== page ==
“This is not a witch hunt,” Deputy Governor Inez Archibald told about 40 government employees Friday morning during an “HR Talk” about how public servants should behave at election time.

Public employees have the same constitutional rights to free expression as everyone else, but those rights are limited in the interest of maintaining confidence in the government as an institution — no matter which party is in power, Ms. Archibald told the group.

“That’s the bottom line: That we have an impartial public service that will carry out the policies and will make sure the operations of the service are done impartially,” she said.

After hearing a presentation about the recently issued Election Guidance Notes for Public Officers from Lillian Andama, parliamentary counsel in the Attorney General’s Office, attendees were invited to ask questions.

Some asked about attending campaign events or rallies, something that both presenters said would be acceptable, provided the public officer “maintains a low profile,” as directed in the guidelines. This is the most common question from public employees, Ms. Archibald said after the talk.

Public officers are forbidden from “actively participating” in any election campaign. According to the guidelines, this includes canvassing, having a political note or letter published, speaking publicly about political matters, and, of course, running for or holding public office.


These directions seemed to be a bit too broad for some public officers, who asked whether being seen in public speaking with a candidate might be construed as campaigning. Others asked about having political posters on cars or homes that they share with others who are not public servants.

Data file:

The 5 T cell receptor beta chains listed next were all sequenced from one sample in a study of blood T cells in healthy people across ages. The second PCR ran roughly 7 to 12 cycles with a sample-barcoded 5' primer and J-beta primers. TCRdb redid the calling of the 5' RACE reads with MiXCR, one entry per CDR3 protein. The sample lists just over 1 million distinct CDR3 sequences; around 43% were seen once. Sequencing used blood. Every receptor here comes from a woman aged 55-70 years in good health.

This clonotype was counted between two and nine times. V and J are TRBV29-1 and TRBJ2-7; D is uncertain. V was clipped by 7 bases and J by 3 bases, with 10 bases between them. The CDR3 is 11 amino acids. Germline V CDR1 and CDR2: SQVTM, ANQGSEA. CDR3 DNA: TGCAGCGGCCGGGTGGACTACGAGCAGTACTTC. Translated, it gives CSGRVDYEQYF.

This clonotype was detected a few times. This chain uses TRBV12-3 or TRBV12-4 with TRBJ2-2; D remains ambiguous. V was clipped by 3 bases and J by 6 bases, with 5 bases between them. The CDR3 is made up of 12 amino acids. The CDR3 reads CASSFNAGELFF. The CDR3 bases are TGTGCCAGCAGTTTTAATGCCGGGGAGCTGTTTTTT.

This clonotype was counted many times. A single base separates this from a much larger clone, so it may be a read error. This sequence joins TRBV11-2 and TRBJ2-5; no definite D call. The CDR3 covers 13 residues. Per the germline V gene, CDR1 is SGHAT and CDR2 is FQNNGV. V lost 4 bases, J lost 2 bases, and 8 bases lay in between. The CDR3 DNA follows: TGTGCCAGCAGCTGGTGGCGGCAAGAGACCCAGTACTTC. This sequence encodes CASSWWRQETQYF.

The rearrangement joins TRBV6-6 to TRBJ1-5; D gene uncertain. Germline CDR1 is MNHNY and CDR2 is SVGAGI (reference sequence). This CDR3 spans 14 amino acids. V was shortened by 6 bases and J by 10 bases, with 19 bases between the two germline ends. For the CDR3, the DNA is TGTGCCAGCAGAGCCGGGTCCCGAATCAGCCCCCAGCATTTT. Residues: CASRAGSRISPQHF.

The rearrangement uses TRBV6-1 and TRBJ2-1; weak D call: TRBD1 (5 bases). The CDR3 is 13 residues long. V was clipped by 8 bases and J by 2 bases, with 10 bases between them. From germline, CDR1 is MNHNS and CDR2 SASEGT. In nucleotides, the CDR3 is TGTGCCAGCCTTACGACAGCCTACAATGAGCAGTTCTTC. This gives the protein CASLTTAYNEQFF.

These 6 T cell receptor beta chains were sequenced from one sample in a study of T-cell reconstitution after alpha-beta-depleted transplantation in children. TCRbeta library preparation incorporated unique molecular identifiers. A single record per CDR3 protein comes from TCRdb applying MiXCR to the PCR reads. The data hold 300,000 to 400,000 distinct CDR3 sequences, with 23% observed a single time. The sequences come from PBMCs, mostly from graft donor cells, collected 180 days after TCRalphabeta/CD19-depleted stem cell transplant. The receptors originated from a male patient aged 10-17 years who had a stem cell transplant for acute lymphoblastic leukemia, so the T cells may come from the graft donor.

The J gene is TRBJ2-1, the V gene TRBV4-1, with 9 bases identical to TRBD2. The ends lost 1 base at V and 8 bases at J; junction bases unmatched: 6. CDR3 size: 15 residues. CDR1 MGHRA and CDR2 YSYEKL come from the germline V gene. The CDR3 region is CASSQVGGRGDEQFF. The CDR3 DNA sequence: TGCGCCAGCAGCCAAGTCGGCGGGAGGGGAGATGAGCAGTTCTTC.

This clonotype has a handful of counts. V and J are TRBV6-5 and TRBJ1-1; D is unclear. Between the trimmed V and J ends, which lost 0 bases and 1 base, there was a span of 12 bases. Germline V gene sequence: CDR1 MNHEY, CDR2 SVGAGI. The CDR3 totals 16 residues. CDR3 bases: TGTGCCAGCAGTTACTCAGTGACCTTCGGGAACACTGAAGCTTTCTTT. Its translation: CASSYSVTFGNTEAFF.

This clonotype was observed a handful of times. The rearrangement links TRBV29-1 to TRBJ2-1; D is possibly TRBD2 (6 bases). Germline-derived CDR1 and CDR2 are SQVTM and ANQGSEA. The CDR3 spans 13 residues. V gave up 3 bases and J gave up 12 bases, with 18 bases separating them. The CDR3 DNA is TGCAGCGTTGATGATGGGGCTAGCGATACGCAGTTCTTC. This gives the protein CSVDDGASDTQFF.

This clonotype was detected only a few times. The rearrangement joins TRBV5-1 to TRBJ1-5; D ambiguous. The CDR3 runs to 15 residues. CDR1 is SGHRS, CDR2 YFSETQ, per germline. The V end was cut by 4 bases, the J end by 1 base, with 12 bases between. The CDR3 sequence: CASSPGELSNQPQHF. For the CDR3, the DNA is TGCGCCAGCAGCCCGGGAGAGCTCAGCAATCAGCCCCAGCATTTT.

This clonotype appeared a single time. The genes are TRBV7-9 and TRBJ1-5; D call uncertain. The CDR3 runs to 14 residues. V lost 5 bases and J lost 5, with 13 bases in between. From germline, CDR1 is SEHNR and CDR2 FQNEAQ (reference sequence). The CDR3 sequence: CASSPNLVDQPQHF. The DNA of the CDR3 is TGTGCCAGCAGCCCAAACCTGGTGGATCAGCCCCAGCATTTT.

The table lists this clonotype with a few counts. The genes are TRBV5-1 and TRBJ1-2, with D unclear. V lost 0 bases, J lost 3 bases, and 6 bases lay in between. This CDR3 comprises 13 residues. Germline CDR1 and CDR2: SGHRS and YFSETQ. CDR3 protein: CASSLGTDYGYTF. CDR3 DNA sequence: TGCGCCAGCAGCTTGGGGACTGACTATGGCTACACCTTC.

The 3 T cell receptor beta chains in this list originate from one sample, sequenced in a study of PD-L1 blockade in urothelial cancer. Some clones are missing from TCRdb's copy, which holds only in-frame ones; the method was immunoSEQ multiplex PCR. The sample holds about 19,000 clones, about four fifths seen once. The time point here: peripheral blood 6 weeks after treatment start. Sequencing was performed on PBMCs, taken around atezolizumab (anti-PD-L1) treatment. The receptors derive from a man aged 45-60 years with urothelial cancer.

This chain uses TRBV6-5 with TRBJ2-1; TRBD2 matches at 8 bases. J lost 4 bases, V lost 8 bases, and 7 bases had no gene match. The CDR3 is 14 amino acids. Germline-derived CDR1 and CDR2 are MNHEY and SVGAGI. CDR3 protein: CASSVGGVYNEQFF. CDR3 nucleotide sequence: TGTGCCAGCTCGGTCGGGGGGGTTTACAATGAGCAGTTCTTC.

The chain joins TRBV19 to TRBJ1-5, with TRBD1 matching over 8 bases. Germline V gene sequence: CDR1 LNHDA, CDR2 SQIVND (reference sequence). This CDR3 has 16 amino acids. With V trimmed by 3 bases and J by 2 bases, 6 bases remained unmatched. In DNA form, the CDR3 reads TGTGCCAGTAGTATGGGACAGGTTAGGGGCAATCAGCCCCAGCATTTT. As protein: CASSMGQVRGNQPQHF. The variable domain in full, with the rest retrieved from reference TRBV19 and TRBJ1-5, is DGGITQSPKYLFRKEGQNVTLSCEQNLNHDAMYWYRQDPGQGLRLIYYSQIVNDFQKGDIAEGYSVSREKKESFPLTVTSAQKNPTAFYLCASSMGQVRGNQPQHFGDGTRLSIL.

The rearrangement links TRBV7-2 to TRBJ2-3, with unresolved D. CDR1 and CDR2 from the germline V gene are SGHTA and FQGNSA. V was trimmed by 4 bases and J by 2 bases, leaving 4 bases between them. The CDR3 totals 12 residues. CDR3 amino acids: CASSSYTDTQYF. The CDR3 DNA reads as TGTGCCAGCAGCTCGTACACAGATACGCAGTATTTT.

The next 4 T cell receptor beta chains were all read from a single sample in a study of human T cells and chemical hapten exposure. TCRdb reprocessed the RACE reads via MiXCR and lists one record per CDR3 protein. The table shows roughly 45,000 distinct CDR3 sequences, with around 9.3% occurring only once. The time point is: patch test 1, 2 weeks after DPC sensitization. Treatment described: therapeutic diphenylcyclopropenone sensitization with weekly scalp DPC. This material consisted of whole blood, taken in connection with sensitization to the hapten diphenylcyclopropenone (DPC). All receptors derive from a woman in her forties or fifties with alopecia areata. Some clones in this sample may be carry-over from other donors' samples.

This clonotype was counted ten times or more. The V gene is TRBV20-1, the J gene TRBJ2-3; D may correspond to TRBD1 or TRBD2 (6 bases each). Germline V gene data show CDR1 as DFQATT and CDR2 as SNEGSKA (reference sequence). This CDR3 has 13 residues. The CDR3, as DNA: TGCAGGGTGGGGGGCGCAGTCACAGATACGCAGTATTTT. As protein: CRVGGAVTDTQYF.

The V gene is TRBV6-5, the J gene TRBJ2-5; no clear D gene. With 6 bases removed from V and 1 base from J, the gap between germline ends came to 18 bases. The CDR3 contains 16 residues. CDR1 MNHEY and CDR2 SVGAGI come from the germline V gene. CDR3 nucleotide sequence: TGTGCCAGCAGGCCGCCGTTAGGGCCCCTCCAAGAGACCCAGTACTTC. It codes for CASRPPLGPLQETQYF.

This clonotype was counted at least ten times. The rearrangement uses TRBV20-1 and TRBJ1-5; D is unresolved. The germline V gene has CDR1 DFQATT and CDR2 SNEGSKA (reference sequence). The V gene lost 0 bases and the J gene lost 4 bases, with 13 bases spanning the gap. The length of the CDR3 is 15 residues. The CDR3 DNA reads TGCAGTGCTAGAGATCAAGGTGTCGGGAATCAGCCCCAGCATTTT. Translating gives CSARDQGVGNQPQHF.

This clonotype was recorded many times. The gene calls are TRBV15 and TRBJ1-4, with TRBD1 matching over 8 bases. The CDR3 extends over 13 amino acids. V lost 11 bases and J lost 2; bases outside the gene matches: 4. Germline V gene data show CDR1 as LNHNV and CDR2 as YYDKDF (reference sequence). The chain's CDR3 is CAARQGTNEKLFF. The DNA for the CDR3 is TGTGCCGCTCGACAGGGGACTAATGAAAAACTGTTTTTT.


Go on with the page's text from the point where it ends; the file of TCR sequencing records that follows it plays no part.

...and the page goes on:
“That shouldn’t affect you as a public servant. You did not put it there,” Ms. Andama answered, adding that non-public servants do not have to abide by the same rules.

Michelle Donovan-Stevens, acting head of human resources, also attended the talk, and she told the audience that the guidance notes’ reference to displays only applies to official property such as government offices and government vehicles.

“If you share a home and you cannot influence persons around you, you’re not responsible for that,” Ms. Donovan-Stevens said.

On the other hand, a public officer who is also a pastor or minister should not take the stage at a political rally to say a prayer or invocation.

“I think it might be awkward,” Ms. Archibald said in answer to a question on the topic. “We have to be very careful as public officers. … We don’t want to be accused unnecessarily and I think we need to put the guard up. Discretion is very important.”

Some public officers are apparently worried that the rules may have the unintended consequence of discouraging public employees from doing their democratic duty.

“I am concerned that we’re not having enough of the people participating in the process to become informed voters,” Police Information Officer Diane Drayton said.  Many attendees seated in the centre or rear of the crowd applauded.

But the issue of democratic participation and an informed public was not one the established framework of rules is equipped to answer, Ms. Archibald said, adding that she hears that some officers might be intimidated, but that she feels public officers whose conduct in their quest to be informed is appropriate will be protected.

Overall, public employees were advised to use their good judgement. They were reminded that public officers are expected to be informed of the rules in the Elections Guidance Notes, the General Orders and the Constitution, and to be guided by these rules, not rumour.